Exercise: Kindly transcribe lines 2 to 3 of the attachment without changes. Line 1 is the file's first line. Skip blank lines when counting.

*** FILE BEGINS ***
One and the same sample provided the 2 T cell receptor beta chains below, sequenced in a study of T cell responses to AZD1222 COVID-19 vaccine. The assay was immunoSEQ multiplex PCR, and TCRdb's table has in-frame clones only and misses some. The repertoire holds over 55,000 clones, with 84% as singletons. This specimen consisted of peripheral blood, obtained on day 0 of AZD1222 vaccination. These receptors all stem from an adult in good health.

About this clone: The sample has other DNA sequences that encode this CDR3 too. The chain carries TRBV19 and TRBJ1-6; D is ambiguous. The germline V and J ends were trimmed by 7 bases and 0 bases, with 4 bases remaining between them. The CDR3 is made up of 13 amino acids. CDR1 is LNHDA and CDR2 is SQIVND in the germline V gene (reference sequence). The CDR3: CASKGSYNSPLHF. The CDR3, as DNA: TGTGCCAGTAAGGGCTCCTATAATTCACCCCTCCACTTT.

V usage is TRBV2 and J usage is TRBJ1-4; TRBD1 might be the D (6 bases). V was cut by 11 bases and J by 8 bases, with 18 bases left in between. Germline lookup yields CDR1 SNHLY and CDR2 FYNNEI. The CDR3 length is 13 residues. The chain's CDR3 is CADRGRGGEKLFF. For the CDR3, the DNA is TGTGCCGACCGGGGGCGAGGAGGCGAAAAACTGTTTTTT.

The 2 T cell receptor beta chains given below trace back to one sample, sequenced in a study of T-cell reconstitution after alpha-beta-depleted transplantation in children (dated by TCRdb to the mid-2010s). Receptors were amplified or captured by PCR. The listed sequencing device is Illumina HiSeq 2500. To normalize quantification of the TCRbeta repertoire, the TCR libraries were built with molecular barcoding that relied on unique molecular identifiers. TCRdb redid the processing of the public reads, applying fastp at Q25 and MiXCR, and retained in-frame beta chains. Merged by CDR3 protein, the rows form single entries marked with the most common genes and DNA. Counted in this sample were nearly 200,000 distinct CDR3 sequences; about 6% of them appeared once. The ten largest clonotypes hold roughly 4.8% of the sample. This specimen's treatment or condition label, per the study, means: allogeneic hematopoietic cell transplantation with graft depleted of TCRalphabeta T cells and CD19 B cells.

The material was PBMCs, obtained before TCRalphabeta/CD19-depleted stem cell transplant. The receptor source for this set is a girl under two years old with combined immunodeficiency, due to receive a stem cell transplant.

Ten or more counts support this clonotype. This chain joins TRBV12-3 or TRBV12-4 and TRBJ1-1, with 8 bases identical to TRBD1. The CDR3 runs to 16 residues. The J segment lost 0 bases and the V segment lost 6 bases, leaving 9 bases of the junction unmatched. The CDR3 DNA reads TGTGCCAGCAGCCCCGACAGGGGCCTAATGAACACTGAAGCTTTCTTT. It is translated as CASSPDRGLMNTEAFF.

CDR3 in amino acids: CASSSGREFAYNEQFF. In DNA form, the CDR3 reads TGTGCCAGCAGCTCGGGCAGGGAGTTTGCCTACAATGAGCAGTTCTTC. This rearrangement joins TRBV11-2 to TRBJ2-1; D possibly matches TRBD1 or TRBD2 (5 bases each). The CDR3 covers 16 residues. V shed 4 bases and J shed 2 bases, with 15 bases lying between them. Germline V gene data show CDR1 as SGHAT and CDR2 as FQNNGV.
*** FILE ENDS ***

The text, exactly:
About this clone: The sample has other DNA sequences that encode this CDR3 too. The chain carries TRBV19 and TRBJ1-6; D is ambiguous. The germline V and J ends were trimmed by 7 bases and 0 bases, with 4 bases remaining between them. The CDR3 is made up of 13 amino acids. CDR1 is LNHDA and CDR2 is SQIVND in the germline V gene (reference sequence). The CDR3: CASKGSYNSPLHF. The CDR3, as DNA: TGTGCCAGTAAGGGCTCCTATAATTCACCCCTCCACTTT.

V usage is TRBV2 and J usage is TRBJ1-4; TRBD1 might be the D (6 bases). V was cut by 11 bases and J by 8 bases, with 18 bases left in between. Germline lookup yields CDR1 SNHLY and CDR2 FYNNEI. The CDR3 length is 13 residues. The chain's CDR3 is CADRGRGGEKLFF. For the CDR3, the DNA is TGTGCCGACCGGGGGCGAGGAGGCGAAAAACTGTTTTTT.